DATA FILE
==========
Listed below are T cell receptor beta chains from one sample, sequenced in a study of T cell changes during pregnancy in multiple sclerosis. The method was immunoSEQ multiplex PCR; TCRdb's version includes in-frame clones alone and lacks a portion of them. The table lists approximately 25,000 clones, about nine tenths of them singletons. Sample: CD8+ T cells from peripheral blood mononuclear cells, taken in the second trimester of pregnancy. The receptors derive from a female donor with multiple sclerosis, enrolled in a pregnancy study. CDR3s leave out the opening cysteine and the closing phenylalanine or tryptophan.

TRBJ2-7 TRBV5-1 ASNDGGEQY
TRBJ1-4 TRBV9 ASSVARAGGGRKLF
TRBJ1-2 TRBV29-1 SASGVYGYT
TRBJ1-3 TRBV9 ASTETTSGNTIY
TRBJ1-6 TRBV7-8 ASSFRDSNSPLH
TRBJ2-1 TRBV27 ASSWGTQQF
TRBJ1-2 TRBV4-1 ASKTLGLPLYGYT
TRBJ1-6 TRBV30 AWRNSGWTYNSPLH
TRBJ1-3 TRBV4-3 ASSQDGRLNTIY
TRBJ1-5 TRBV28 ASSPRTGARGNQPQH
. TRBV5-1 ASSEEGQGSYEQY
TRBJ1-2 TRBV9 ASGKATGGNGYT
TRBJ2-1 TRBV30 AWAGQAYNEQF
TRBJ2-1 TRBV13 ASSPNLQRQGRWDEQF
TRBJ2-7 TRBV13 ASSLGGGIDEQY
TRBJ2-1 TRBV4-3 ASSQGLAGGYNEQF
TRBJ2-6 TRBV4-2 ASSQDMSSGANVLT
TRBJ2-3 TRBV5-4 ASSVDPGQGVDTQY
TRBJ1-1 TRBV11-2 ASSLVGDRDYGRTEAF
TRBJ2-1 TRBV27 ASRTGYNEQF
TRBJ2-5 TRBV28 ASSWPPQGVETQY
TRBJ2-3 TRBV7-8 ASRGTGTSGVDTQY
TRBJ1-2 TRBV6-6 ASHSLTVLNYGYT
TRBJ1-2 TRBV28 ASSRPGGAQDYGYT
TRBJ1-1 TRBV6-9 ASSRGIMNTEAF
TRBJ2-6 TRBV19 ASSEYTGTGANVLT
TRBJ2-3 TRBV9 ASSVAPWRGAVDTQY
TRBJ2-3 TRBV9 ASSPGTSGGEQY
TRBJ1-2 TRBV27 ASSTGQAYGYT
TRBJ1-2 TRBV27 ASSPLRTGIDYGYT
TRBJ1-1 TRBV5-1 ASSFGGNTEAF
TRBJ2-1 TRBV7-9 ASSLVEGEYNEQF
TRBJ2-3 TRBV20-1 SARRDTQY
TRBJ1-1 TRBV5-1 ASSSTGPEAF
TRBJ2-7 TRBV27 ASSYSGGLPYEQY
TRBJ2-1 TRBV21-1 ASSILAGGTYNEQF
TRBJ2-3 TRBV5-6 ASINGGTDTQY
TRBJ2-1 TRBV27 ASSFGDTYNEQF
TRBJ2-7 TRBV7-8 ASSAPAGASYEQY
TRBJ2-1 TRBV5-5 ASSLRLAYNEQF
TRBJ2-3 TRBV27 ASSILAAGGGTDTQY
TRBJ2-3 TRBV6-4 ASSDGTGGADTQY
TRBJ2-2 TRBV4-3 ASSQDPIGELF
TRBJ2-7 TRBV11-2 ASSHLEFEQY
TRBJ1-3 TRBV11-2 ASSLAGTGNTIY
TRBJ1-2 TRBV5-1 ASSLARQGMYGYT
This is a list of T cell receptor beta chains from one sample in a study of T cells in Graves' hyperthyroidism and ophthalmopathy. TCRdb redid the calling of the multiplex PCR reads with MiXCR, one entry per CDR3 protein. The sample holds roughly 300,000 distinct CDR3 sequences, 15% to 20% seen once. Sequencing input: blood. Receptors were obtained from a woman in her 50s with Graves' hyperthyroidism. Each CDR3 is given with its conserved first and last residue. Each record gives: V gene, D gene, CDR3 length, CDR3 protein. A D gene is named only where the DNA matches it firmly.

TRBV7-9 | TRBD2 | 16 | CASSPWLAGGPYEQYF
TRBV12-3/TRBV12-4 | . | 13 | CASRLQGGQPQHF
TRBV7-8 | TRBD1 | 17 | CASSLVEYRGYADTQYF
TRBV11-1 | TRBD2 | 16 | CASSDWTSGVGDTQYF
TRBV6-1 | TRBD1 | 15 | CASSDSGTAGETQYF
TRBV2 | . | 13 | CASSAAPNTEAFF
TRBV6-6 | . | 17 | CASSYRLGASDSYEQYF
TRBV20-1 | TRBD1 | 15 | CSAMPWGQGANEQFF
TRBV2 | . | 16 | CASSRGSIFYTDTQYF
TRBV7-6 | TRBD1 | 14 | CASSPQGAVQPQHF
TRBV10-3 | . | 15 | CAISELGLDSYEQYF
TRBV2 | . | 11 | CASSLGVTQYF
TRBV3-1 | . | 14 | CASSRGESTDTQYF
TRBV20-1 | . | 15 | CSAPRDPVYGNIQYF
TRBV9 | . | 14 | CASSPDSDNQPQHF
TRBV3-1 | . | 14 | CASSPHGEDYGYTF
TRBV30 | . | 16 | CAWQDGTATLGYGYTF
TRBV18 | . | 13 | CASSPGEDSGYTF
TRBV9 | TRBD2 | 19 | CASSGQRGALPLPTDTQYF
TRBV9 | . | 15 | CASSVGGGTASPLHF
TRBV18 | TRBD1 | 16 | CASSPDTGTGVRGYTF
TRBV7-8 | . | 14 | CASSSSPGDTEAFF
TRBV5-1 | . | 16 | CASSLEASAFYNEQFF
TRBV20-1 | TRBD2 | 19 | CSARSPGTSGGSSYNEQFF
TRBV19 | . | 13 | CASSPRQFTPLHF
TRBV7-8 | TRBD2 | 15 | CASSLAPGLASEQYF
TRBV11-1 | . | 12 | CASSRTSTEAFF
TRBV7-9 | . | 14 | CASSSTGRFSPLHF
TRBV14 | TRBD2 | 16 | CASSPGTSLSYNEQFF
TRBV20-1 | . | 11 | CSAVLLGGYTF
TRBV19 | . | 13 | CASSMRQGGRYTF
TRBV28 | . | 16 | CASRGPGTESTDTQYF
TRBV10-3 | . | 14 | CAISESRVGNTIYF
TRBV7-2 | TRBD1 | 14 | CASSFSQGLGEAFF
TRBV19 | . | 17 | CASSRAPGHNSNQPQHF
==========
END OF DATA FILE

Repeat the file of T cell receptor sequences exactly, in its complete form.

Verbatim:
Listed below are T cell receptor beta chains from one sample, sequenced in a study of T cell changes during pregnancy in multiple sclerosis. The method was immunoSEQ multiplex PCR; TCRdb's version includes in-frame clones alone and lacks a portion of them. The table lists approximately 25,000 clones, about nine tenths of them singletons. Sample: CD8+ T cells from peripheral blood mononuclear cells, taken in the second trimester of pregnancy. The receptors derive from a female donor with multiple sclerosis, enrolled in a pregnancy study. CDR3s leave out the opening cysteine and the closing phenylalanine or tryptophan.

TRBJ2-7 TRBV5-1 ASNDGGEQY
TRBJ1-4 TRBV9 ASSVARAGGGRKLF
TRBJ1-2 TRBV29-1 SASGVYGYT
TRBJ1-3 TRBV9 ASTETTSGNTIY
TRBJ1-6 TRBV7-8 ASSFRDSNSPLH
TRBJ2-1 TRBV27 ASSWGTQQF
TRBJ1-2 TRBV4-1 ASKTLGLPLYGYT
TRBJ1-6 TRBV30 AWRNSGWTYNSPLH
TRBJ1-3 TRBV4-3 ASSQDGRLNTIY
TRBJ1-5 TRBV28 ASSPRTGARGNQPQH
. TRBV5-1 ASSEEGQGSYEQY
TRBJ1-2 TRBV9 ASGKATGGNGYT
TRBJ2-1 TRBV30 AWAGQAYNEQF
TRBJ2-1 TRBV13 ASSPNLQRQGRWDEQF
TRBJ2-7 TRBV13 ASSLGGGIDEQY
TRBJ2-1 TRBV4-3 ASSQGLAGGYNEQF
TRBJ2-6 TRBV4-2 ASSQDMSSGANVLT
TRBJ2-3 TRBV5-4 ASSVDPGQGVDTQY
TRBJ1-1 TRBV11-2 ASSLVGDRDYGRTEAF
TRBJ2-1 TRBV27 ASRTGYNEQF
TRBJ2-5 TRBV28 ASSWPPQGVETQY
TRBJ2-3 TRBV7-8 ASRGTGTSGVDTQY
TRBJ1-2 TRBV6-6 ASHSLTVLNYGYT
TRBJ1-2 TRBV28 ASSRPGGAQDYGYT
TRBJ1-1 TRBV6-9 ASSRGIMNTEAF
TRBJ2-6 TRBV19 ASSEYTGTGANVLT
TRBJ2-3 TRBV9 ASSVAPWRGAVDTQY
TRBJ2-3 TRBV9 ASSPGTSGGEQY
TRBJ1-2 TRBV27 ASSTGQAYGYT
TRBJ1-2 TRBV27 ASSPLRTGIDYGYT
TRBJ1-1 TRBV5-1 ASSFGGNTEAF
TRBJ2-1 TRBV7-9 ASSLVEGEYNEQF
TRBJ2-3 TRBV20-1 SARRDTQY
TRBJ1-1 TRBV5-1 ASSSTGPEAF
TRBJ2-7 TRBV27 ASSYSGGLPYEQY
TRBJ2-1 TRBV21-1 ASSILAGGTYNEQF
TRBJ2-3 TRBV5-6 ASINGGTDTQY
TRBJ2-1 TRBV27 ASSFGDTYNEQF
TRBJ2-7 TRBV7-8 ASSAPAGASYEQY
TRBJ2-1 TRBV5-5 ASSLRLAYNEQF
TRBJ2-3 TRBV27 ASSILAAGGGTDTQY
TRBJ2-3 TRBV6-4 ASSDGTGGADTQY
TRBJ2-2 TRBV4-3 ASSQDPIGELF
TRBJ2-7 TRBV11-2 ASSHLEFEQY
TRBJ1-3 TRBV11-2 ASSLAGTGNTIY
TRBJ1-2 TRBV5-1 ASSLARQGMYGYT
This is a list of T cell receptor beta chains from one sample in a study of T cells in Graves' hyperthyroidism and ophthalmopathy. TCRdb redid the calling of the multiplex PCR reads with MiXCR, one entry per CDR3 protein. The sample holds roughly 300,000 distinct CDR3 sequences, 15% to 20% seen once. Sequencing input: blood. Receptors were obtained from a woman in her 50s with Graves' hyperthyroidism. Each CDR3 is given with its conserved first and last residue. Each record gives: V gene, D gene, CDR3 length, CDR3 protein. A D gene is named only where the DNA matches it firmly.

TRBV7-9 | TRBD2 | 16 | CASSPWLAGGPYEQYF
TRBV12-3/TRBV12-4 | . | 13 | CASRLQGGQPQHF
TRBV7-8 | TRBD1 | 17 | CASSLVEYRGYADTQYF
TRBV11-1 | TRBD2 | 16 | CASSDWTSGVGDTQYF
TRBV6-1 | TRBD1 | 15 | CASSDSGTAGETQYF
TRBV2 | . | 13 | CASSAAPNTEAFF
TRBV6-6 | . | 17 | CASSYRLGASDSYEQYF
TRBV20-1 | TRBD1 | 15 | CSAMPWGQGANEQFF
TRBV2 | . | 16 | CASSRGSIFYTDTQYF
TRBV7-6 | TRBD1 | 14 | CASSPQGAVQPQHF
TRBV10-3 | . | 15 | CAISELGLDSYEQYF
TRBV2 | . | 11 | CASSLGVTQYF
TRBV3-1 | . | 14 | CASSRGESTDTQYF
TRBV20-1 | . | 15 | CSAPRDPVYGNIQYF
TRBV9 | . | 14 | CASSPDSDNQPQHF
TRBV3-1 | . | 14 | CASSPHGEDYGYTF
TRBV30 | . | 16 | CAWQDGTATLGYGYTF
TRBV18 | . | 13 | CASSPGEDSGYTF
TRBV9 | TRBD2 | 19 | CASSGQRGALPLPTDTQYF
TRBV9 | . | 15 | CASSVGGGTASPLHF
TRBV18 | TRBD1 | 16 | CASSPDTGTGVRGYTF
TRBV7-8 | . | 14 | CASSSSPGDTEAFF
TRBV5-1 | . | 16 | CASSLEASAFYNEQFF
TRBV20-1 | TRBD2 | 19 | CSARSPGTSGGSSYNEQFF
TRBV19 | . | 13 | CASSPRQFTPLHF
TRBV7-8 | TRBD2 | 15 | CASSLAPGLASEQYF
TRBV11-1 | . | 12 | CASSRTSTEAFF
TRBV7-9 | . | 14 | CASSSTGRFSPLHF
TRBV14 | TRBD2 | 16 | CASSPGTSLSYNEQFF
TRBV20-1 | . | 11 | CSAVLLGGYTF
TRBV19 | . | 13 | CASSMRQGGRYTF
TRBV28 | . | 16 | CASRGPGTESTDTQYF
TRBV10-3 | . | 14 | CAISESRVGNTIYF
TRBV7-2 | TRBD1 | 14 | CASSFSQGLGEAFF
TRBV19 | . | 17 | CASSRAPGHNSNQPQHF